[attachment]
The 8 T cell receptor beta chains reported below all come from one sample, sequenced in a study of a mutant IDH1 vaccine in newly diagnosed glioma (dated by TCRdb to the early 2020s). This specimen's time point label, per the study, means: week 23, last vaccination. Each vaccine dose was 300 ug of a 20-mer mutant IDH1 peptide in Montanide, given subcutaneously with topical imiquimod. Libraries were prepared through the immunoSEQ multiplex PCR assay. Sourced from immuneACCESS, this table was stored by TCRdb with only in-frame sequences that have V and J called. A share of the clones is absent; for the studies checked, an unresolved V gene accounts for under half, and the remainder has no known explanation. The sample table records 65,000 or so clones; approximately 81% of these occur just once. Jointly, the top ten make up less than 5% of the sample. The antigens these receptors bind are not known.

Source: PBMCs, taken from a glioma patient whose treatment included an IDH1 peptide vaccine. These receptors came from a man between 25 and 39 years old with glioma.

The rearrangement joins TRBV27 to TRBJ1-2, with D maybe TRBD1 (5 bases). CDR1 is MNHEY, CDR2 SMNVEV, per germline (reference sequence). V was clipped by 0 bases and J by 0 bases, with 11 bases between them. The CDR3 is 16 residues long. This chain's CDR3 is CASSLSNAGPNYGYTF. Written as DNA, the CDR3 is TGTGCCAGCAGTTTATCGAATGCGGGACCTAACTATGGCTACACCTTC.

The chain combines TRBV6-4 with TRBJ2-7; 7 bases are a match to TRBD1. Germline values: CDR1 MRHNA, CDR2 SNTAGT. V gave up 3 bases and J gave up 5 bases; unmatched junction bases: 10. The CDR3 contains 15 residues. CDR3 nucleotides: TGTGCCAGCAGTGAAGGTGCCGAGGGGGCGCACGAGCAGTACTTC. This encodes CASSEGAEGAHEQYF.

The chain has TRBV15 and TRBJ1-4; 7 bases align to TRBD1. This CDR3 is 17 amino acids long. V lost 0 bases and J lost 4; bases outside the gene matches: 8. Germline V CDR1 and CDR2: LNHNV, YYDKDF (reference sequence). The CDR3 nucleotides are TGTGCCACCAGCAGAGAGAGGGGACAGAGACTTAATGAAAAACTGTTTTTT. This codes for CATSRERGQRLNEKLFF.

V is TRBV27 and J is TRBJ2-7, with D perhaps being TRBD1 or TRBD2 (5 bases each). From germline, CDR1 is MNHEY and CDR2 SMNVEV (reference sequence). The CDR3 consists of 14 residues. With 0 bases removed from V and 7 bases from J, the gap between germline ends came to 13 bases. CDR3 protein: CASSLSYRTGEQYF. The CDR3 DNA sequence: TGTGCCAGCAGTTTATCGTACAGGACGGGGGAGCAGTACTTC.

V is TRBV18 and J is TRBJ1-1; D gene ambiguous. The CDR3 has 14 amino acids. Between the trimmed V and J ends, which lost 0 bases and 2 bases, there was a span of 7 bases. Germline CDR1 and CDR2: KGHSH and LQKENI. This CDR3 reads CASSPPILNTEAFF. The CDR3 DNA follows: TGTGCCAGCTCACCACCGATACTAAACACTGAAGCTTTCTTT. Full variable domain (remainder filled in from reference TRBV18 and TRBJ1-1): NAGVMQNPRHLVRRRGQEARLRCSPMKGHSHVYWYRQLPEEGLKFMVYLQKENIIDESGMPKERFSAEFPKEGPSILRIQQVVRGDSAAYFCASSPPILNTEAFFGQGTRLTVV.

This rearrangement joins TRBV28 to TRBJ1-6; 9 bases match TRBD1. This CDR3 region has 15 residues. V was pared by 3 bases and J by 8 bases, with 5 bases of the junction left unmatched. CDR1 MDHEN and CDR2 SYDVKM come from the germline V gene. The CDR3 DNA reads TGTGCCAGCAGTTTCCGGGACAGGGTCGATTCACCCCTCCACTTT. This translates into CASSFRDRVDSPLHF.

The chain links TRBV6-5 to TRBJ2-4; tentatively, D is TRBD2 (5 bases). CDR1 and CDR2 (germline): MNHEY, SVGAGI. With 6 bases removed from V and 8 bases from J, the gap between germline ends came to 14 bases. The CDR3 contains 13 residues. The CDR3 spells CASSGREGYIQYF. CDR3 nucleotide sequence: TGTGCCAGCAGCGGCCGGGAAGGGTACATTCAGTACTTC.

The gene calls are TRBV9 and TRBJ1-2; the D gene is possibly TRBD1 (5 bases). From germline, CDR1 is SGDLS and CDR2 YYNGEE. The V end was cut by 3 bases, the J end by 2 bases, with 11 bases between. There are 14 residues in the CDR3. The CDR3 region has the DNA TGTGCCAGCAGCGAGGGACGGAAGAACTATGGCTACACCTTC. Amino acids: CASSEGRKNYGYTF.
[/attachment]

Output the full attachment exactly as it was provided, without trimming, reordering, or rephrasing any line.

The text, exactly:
The 8 T cell receptor beta chains reported below all come from one sample, sequenced in a study of a mutant IDH1 vaccine in newly diagnosed glioma (dated by TCRdb to the early 2020s). This specimen's time point label, per the study, means: week 23, last vaccination. Each vaccine dose was 300 ug of a 20-mer mutant IDH1 peptide in Montanide, given subcutaneously with topical imiquimod. Libraries were prepared through the immunoSEQ multiplex PCR assay. Sourced from immuneACCESS, this table was stored by TCRdb with only in-frame sequences that have V and J called. A share of the clones is absent; for the studies checked, an unresolved V gene accounts for under half, and the remainder has no known explanation. The sample table records 65,000 or so clones; approximately 81% of these occur just once. Jointly, the top ten make up less than 5% of the sample. The antigens these receptors bind are not known.

Source: PBMCs, taken from a glioma patient whose treatment included an IDH1 peptide vaccine. These receptors came from a man between 25 and 39 years old with glioma.

The rearrangement joins TRBV27 to TRBJ1-2, with D maybe TRBD1 (5 bases). CDR1 is MNHEY, CDR2 SMNVEV, per germline (reference sequence). V was clipped by 0 bases and J by 0 bases, with 11 bases between them. The CDR3 is 16 residues long. This chain's CDR3 is CASSLSNAGPNYGYTF. Written as DNA, the CDR3 is TGTGCCAGCAGTTTATCGAATGCGGGACCTAACTATGGCTACACCTTC.

The chain combines TRBV6-4 with TRBJ2-7; 7 bases are a match to TRBD1. Germline values: CDR1 MRHNA, CDR2 SNTAGT. V gave up 3 bases and J gave up 5 bases; unmatched junction bases: 10. The CDR3 contains 15 residues. CDR3 nucleotides: TGTGCCAGCAGTGAAGGTGCCGAGGGGGCGCACGAGCAGTACTTC. This encodes CASSEGAEGAHEQYF.

The chain has TRBV15 and TRBJ1-4; 7 bases align to TRBD1. This CDR3 is 17 amino acids long. V lost 0 bases and J lost 4; bases outside the gene matches: 8. Germline V CDR1 and CDR2: LNHNV, YYDKDF (reference sequence). The CDR3 nucleotides are TGTGCCACCAGCAGAGAGAGGGGACAGAGACTTAATGAAAAACTGTTTTTT. This codes for CATSRERGQRLNEKLFF.

V is TRBV27 and J is TRBJ2-7, with D perhaps being TRBD1 or TRBD2 (5 bases each). From germline, CDR1 is MNHEY and CDR2 SMNVEV (reference sequence). The CDR3 consists of 14 residues. With 0 bases removed from V and 7 bases from J, the gap between germline ends came to 13 bases. CDR3 protein: CASSLSYRTGEQYF. The CDR3 DNA sequence: TGTGCCAGCAGTTTATCGTACAGGACGGGGGAGCAGTACTTC.

V is TRBV18 and J is TRBJ1-1; D gene ambiguous. The CDR3 has 14 amino acids. Between the trimmed V and J ends, which lost 0 bases and 2 bases, there was a span of 7 bases. Germline CDR1 and CDR2: KGHSH and LQKENI. This CDR3 reads CASSPPILNTEAFF. The CDR3 DNA follows: TGTGCCAGCTCACCACCGATACTAAACACTGAAGCTTTCTTT. Full variable domain (remainder filled in from reference TRBV18 and TRBJ1-1): NAGVMQNPRHLVRRRGQEARLRCSPMKGHSHVYWYRQLPEEGLKFMVYLQKENIIDESGMPKERFSAEFPKEGPSILRIQQVVRGDSAAYFCASSPPILNTEAFFGQGTRLTVV.

This rearrangement joins TRBV28 to TRBJ1-6; 9 bases match TRBD1. This CDR3 region has 15 residues. V was pared by 3 bases and J by 8 bases, with 5 bases of the junction left unmatched. CDR1 MDHEN and CDR2 SYDVKM come from the germline V gene. The CDR3 DNA reads TGTGCCAGCAGTTTCCGGGACAGGGTCGATTCACCCCTCCACTTT. This translates into CASSFRDRVDSPLHF.

The chain links TRBV6-5 to TRBJ2-4; tentatively, D is TRBD2 (5 bases). CDR1 and CDR2 (germline): MNHEY, SVGAGI. With 6 bases removed from V and 8 bases from J, the gap between germline ends came to 14 bases. The CDR3 contains 13 residues. The CDR3 spells CASSGREGYIQYF. CDR3 nucleotide sequence: TGTGCCAGCAGCGGCCGGGAAGGGTACATTCAGTACTTC.

The gene calls are TRBV9 and TRBJ1-2; the D gene is possibly TRBD1 (5 bases). From germline, CDR1 is SGDLS and CDR2 YYNGEE. The V end was cut by 3 bases, the J end by 2 bases, with 11 bases between. There are 14 residues in the CDR3. The CDR3 region has the DNA TGTGCCAGCAGCGAGGGACGGAAGAACTATGGCTACACCTTC. Amino acids: CASSEGRKNYGYTF.